Excerpted from Tell the Wolves I'm Home by Carol Rifka Brunt. Copyright © 2012 by Carol Rifka Brunt. Excerpted by permission of Dial Press Trade Paperback, a division of Random House LLC. All rights reserved. No part of this excerpt may be reproduced or reprinted without permission in writing from the publisher.
Tell the Wolves I'm Home was named one of the Wall Street Journal's Top 10 Novels of 2012, one of Oprah.com's Best Books of 2012, one of Kirkus Reviews' top 100 books of the year, and one of Booklist's Top 10 First Novels of 2012 as well as a 2012 O Magazine Favorite Read. It is also a Goodreads Choice Awards Finalist for Fiction and a Shelf Awareness Reviewer's Choice pick for 2012.
“A dazzling debut novel.” – O Magazine
“Tremendously moving…Brunt strikes a difficult balance, imbuing June with the disarming candor of a child and the melancholy wisdom of a heart-scarred adult."—The Wall Street Journal
“In this lovely debut novel set in the 1980s, Carol Rifka Brunt takes us under the skin and inside the tumultuous heart of June Elbus…Distracted parents, tussling adolescents, the awful ghost-world of the AIDS-afflicted before AZT—all of it springs to life in Brunt’s touching and ultimately hopeful book.”--People
“[A] transcendent debut… Peopled by characters who will live in readers’ imaginations long after the final page is turned, Brunt’s novel is a beautifully bittersweet mix of heartbreak and hope.”—Booklist (starred review)
“Carol Rifka Brunt’s astonishing first novel is so good, there’s no need to grade on a curve: Tell the Wolves I'm Home is not only one of the best debuts of 2012, it’s one of the best books of the year, plain and simple. In a literary landscape overflowing with coming-of-age stories, Tell the Wolves I'm Home rises above the rest. The narrative is as tender and raw as an exposed nerve, pulsing with the sharpest agonies and ecstasies of the human condition.”—Bookpage
“A poignant debut…Brunt's first novel elegantly pictures the New York art world of the 1980s, suburban Westchester and the isolation of AIDS.”--Kirkus
“In [Tell the Wolves I’m Home], 15-year-old June must come to terms with the death of her beloved uncle Finn, an artist, from AIDS in 1980s New York. …What begins as a wary relationship between former rivals for Finn’s affection blossoms touchingly.”-PW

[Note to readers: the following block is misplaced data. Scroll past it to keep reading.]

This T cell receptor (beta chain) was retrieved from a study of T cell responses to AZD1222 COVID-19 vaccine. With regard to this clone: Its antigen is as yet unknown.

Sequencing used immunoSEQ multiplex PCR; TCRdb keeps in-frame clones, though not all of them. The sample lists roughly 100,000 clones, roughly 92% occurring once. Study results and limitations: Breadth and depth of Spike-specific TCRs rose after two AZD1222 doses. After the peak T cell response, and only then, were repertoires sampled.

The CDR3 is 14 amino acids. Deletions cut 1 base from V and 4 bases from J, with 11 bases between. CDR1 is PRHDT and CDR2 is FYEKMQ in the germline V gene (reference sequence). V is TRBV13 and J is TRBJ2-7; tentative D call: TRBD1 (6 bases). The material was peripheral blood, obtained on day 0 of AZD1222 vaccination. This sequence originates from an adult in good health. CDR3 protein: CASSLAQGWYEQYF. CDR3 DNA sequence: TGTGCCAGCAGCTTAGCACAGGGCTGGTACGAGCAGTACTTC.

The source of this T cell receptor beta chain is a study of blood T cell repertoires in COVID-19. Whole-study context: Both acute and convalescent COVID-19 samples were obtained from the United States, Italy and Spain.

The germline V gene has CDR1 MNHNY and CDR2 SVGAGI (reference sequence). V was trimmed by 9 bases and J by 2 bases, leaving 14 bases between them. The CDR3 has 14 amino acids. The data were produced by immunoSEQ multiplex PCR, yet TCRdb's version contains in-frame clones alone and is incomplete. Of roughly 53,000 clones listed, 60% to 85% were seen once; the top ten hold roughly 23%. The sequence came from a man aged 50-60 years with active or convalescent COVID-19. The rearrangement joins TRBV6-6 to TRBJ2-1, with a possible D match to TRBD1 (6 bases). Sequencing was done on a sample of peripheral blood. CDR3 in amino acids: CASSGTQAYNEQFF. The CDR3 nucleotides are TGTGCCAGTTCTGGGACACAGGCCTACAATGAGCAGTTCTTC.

“[This] gut-wrenching portrayal of a 13-year-old coping with her beloved Uncle Finn’s death from AIDS more than delivers.”—Daily Candy
“[A] striking first outing…Brunt weaves a terrific coming-of-age story, painting a vibrant picture of June’s dreams and insecurities as she teeters on the border between childhood and maturity.”—The Onion A.V. Club
“An uplifting debut novel about loss, love, and unlikely friendships in the midst of the 1980s AIDS epidemic …a literary pleasure read.”—BookBrowse
“[A] beautiful novel of love and loss… accessible, sensitively told, and heartbreaking.”--School Library Journal Blogs (Starred Review)
“If summer reading means being wholly transported to another era, I recommend Carol Rifka Brunt's brilliant and thoughtful debut novel Tell the Wolves I'm Home.”-- David Gutowski, of Largehearted Boy, on The Atlantic Wire
“With this debut novel that flawlessly encapsulates the fragile years during the mid-'80s when the specter of AIDS began to haunt society at large, Carol Rifka Brunt establishes herself as an emerging author to watch…TELL THE WOLVES I'M HOME will undoubtedly be this summer's literary sleeper hit.” – Minneapolis Star Tribune
“Brunt's debut novel is both a painful reminder of the ill-informed responses to a once little-known disease and a delightful romp through an earlier decade. The relationship issues with parents and siblings should appeal to YA audiences, but adult readers will enjoy the suspenseful plot and quirky characters”—Library Journal
“A fresh yet nostalgic debut novel about a 1980s teen who loses a beloved uncle to AIDS but finds herself by befriending his grieving boyfriend. Filled with lost opportunities and second chances, Tell the Wolves I'm Home delivers wisdom, innocence and originality with surprising sweetness. Its cast of waifs and strays will steal your heart as they show each other the way to redemption.” –Shelf Awareness